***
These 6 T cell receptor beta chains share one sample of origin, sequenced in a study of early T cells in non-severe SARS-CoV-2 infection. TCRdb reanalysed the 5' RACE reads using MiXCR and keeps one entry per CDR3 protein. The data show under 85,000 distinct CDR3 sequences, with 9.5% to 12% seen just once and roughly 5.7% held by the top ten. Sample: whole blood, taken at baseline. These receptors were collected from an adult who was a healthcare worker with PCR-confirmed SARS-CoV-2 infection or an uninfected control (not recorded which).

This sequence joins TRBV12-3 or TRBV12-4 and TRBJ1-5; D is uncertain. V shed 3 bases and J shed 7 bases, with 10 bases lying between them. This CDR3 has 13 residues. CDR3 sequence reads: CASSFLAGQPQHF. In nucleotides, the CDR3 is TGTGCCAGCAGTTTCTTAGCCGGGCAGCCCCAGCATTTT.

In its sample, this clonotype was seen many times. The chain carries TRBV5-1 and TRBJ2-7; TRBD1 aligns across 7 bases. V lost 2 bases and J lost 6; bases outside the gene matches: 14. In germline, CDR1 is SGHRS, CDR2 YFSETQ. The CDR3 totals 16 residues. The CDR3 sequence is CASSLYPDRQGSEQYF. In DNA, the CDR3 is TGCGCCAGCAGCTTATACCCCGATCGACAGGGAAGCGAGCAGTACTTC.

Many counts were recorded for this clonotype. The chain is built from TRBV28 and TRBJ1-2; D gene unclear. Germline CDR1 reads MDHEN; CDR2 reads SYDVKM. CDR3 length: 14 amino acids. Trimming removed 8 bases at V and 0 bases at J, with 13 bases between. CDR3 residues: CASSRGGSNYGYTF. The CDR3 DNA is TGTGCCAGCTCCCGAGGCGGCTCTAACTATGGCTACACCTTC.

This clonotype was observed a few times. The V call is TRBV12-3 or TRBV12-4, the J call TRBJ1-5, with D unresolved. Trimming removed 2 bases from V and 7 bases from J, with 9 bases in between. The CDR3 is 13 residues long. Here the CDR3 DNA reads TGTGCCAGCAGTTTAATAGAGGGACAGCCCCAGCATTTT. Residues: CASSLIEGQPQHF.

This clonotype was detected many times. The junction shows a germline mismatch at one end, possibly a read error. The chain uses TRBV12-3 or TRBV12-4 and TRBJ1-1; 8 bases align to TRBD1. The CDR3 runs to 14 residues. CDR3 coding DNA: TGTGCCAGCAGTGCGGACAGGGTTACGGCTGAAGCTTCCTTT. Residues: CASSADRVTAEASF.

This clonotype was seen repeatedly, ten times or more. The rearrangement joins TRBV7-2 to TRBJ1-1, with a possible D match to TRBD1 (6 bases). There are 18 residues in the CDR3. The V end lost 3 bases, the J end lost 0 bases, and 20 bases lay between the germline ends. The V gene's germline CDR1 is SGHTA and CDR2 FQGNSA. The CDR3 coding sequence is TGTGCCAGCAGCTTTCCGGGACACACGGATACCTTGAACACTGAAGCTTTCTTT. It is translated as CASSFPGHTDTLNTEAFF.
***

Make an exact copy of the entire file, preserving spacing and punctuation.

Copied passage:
These 6 T cell receptor beta chains share one sample of origin, sequenced in a study of early T cells in non-severe SARS-CoV-2 infection. TCRdb reanalysed the 5' RACE reads using MiXCR and keeps one entry per CDR3 protein. The data show under 85,000 distinct CDR3 sequences, with 9.5% to 12% seen just once and roughly 5.7% held by the top ten. Sample: whole blood, taken at baseline. These receptors were collected from an adult who was a healthcare worker with PCR-confirmed SARS-CoV-2 infection or an uninfected control (not recorded which).

This sequence joins TRBV12-3 or TRBV12-4 and TRBJ1-5; D is uncertain. V shed 3 bases and J shed 7 bases, with 10 bases lying between them. This CDR3 has 13 residues. CDR3 sequence reads: CASSFLAGQPQHF. In nucleotides, the CDR3 is TGTGCCAGCAGTTTCTTAGCCGGGCAGCCCCAGCATTTT.

In its sample, this clonotype was seen many times. The chain carries TRBV5-1 and TRBJ2-7; TRBD1 aligns across 7 bases. V lost 2 bases and J lost 6; bases outside the gene matches: 14. In germline, CDR1 is SGHRS, CDR2 YFSETQ. The CDR3 totals 16 residues. The CDR3 sequence is CASSLYPDRQGSEQYF. In DNA, the CDR3 is TGCGCCAGCAGCTTATACCCCGATCGACAGGGAAGCGAGCAGTACTTC.

Many counts were recorded for this clonotype. The chain is built from TRBV28 and TRBJ1-2; D gene unclear. Germline CDR1 reads MDHEN; CDR2 reads SYDVKM. CDR3 length: 14 amino acids. Trimming removed 8 bases at V and 0 bases at J, with 13 bases between. CDR3 residues: CASSRGGSNYGYTF. The CDR3 DNA is TGTGCCAGCTCCCGAGGCGGCTCTAACTATGGCTACACCTTC.

This clonotype was observed a few times. The V call is TRBV12-3 or TRBV12-4, the J call TRBJ1-5, with D unresolved. Trimming removed 2 bases from V and 7 bases from J, with 9 bases in between. The CDR3 is 13 residues long. Here the CDR3 DNA reads TGTGCCAGCAGTTTAATAGAGGGACAGCCCCAGCATTTT. Residues: CASSLIEGQPQHF.

This clonotype was detected many times. The junction shows a germline mismatch at one end, possibly a read error. The chain uses TRBV12-3 or TRBV12-4 and TRBJ1-1; 8 bases align to TRBD1. The CDR3 runs to 14 residues. CDR3 coding DNA: TGTGCCAGCAGTGCGGACAGGGTTACGGCTGAAGCTTCCTTT. Residues: CASSADRVTAEASF.

This clonotype was seen repeatedly, ten times or more. The rearrangement joins TRBV7-2 to TRBJ1-1, with a possible D match to TRBD1 (6 bases). There are 18 residues in the CDR3. The V end lost 3 bases, the J end lost 0 bases, and 20 bases lay between the germline ends. The V gene's germline CDR1 is SGHTA and CDR2 FQGNSA. The CDR3 coding sequence is TGTGCCAGCAGCTTTCCGGGACACACGGATACCTTGAACACTGAAGCTTTCTTT. It is translated as CASSFPGHTDTLNTEAFF.